Tag Archives: drawing

Land of Props Links

Backstage and Now the Boss: ‘The Only Girl in the Building’ – The New York Times takes a look at Jennifer Diaz, the first female head carpenter in IATSE Local 1. Besides exploring her career, it is also a great look at the inner workings of the most famous stagehand union.

Behind the Scenes at the Guthrie for “Sense and Sensibility” – Twin Cities Live talks with Patricia Olive, the prop master at the Guthrie Theater and fellow S*P*A*M member. They also talk with Linus Vlatkovich, the props carpenter for the show, who has been at the Guthrie for 44 years.

Scare Trick or Treaters with a Pneumatic Moving Box – Make Magazine has this great little tutorial on using two syringes to make a pneumatic opening box. There’s no air compressors or electrical parts here, just cheap, simple trickery.

The History of Wine Containers: Featuring Guest Writer Emily Kate – Your play takes place in the past; what kind of container does your wine come in? Emily Kate looks at the history of how wine was stored. You don’t want to make the anachronistic mistake of using a box of Franzia in your Ancient Egyptian show.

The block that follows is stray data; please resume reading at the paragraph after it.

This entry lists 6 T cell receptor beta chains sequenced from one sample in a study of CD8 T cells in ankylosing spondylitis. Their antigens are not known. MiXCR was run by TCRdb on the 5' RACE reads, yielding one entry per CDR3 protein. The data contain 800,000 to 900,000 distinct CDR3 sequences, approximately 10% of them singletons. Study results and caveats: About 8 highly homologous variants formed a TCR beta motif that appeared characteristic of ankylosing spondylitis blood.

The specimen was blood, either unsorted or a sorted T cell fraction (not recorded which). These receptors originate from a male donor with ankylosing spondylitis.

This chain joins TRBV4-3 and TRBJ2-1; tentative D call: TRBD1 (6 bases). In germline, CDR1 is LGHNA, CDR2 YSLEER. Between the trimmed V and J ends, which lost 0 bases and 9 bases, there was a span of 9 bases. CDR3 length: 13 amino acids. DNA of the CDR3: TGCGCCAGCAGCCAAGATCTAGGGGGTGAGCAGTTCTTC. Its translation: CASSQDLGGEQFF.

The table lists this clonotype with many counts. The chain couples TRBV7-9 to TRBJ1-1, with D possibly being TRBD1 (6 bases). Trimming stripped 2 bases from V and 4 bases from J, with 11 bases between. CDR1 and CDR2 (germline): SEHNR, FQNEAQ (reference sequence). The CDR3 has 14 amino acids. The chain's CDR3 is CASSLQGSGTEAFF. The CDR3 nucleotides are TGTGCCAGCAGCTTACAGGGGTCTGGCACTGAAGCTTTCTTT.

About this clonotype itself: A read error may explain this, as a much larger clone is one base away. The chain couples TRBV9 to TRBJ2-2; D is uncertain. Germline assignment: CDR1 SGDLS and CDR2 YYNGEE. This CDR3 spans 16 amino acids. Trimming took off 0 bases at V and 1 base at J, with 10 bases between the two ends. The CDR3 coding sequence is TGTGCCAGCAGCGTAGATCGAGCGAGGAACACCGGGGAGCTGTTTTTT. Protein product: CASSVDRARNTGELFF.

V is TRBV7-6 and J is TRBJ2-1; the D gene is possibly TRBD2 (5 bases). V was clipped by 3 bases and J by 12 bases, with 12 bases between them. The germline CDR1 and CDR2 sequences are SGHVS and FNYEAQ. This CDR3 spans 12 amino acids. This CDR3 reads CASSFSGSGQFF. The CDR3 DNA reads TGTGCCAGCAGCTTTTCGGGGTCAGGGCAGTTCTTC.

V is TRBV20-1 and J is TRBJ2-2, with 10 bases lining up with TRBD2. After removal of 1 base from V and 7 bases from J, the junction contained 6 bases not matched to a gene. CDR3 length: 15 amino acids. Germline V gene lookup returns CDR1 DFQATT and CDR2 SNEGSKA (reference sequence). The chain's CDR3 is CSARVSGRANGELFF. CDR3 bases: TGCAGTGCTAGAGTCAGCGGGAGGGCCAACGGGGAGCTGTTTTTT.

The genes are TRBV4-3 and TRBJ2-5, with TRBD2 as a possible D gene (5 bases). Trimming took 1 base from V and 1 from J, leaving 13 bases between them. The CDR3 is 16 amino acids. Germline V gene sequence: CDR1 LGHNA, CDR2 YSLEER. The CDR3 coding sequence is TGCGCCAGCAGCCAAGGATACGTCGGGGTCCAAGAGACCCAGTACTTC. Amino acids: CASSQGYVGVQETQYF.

Sine Curve Tutorial – Finally, Lost Art Press shows us how to draw a smooth sine curve, which is a little detail often found on period furniture.

How to Draw a Hexagon

Say you want to draw a hexagon with equal sides. Say you want this hexagon to fit within a circle of a certain size. Go ahead, say it; I’ll wait.

You can do this with just a compass and a straight-edge. First, start off by drawing your circle with your compass. The distance from the pointy end of your compass to the pencil end is the radius of the circle. Don’t change this distance just yet.

Draw your circle
Draw your circle

Pick a spot on your circle where you want one of the hexagon’s corners to be and mark it. Now stick the pointy end of your compass on this mark and draw a line with your compass that crosses the circle. Move your pointy end to this intersection and repeat, all the way around the circle. The picture below will help if this does not make sense.

Mark off the corners
Mark off the corners

Your final mark should overlap with your first mark. You now have six marks evenly spaced around your circle. Connect these marks with your straight-edge, and you have yourself a hexagon.

Connect the dots
Connect the dots